Back from Paradise, Here’s a Quick Tip

Funny thing about vacations is that everyone is waiting on you when you get home.  But man, what a vacation.

Anyway, I’m juggling my final edits to Alchemy, spending two full days with a client, AND teaching a class on Wednesday/Thursday, so today’s post will be brief, but hopefully still useful:

Power Pivot Slicers and Cross Filtering with a Pivot

PivotTable with Two Slicers.  Gender Slicer “Cross Filters” the Customer Name Slicer,
As Expected.  All is Right with the World.

Now we convert the pivot to cube formulas:

Converting Pivot to Cube Formulas

And look what happens to the cross filtering:

Cross Filtering in Slicers is Not Working with Cube Formulas

 

The Answer?  R-E-S-P-E-C-T.  (Respect a pivot, that is).

Turns out, slicer cross-filtering is ONLY driven by pivots.  Cross-filtering doesn’t “respect” cube formulas at all.

So, let’s give the slicers something to respect!

Just slap a pivot in the sheet.  It only needs one measure, so pick something simple and fundamental, like [Orders]:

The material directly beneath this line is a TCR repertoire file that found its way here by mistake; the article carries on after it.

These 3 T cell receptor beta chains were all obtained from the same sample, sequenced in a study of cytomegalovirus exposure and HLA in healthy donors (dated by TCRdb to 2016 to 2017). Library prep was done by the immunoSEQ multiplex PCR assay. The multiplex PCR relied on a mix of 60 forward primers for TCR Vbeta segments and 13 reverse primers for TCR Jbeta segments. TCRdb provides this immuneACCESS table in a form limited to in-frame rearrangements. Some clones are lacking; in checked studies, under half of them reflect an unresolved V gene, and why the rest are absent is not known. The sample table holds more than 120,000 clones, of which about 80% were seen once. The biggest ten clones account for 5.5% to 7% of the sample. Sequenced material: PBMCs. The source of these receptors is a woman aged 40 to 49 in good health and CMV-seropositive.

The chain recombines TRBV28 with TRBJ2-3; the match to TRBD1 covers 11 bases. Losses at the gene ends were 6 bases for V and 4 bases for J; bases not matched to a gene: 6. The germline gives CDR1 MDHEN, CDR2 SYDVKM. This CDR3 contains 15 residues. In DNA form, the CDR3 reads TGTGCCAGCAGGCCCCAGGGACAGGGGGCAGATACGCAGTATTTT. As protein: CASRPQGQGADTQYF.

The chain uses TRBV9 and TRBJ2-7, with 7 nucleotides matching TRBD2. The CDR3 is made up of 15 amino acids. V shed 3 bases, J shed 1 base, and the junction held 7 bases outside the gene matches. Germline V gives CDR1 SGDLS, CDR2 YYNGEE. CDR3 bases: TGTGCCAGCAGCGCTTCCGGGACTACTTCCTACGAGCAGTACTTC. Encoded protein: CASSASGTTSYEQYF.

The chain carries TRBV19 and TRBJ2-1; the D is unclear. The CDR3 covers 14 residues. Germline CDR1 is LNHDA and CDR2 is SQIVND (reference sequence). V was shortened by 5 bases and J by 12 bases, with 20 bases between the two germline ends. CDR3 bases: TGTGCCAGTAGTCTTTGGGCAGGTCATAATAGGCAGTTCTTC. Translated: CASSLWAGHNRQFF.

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Single-Cell Pivot, Just One Measure

Then we select that pivot, and go to Slicer Connections:

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Bring Up Slicer Connections Dialog, Check the Checkboxes
for the Slicers You Want Cross-Filtered

And boom!  The slicers are back to behaving:

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No Men Allowed, Just Like Before.

And finally, you just hide that column of the worksheet, and no one needs to know you’ve got a pivot lurking in the shadows:

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Voila!  Cross filtering works, and you can go about your business of making the report look precisely the way you want.  Which is the whole reason for using cube formulas in the first place, of course.

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Cross Filtering Works, No Pivot is Visible, and I Do My Standard Trick
of Introducing “Spacer Bars” to Prove It’s not a Pivot Smile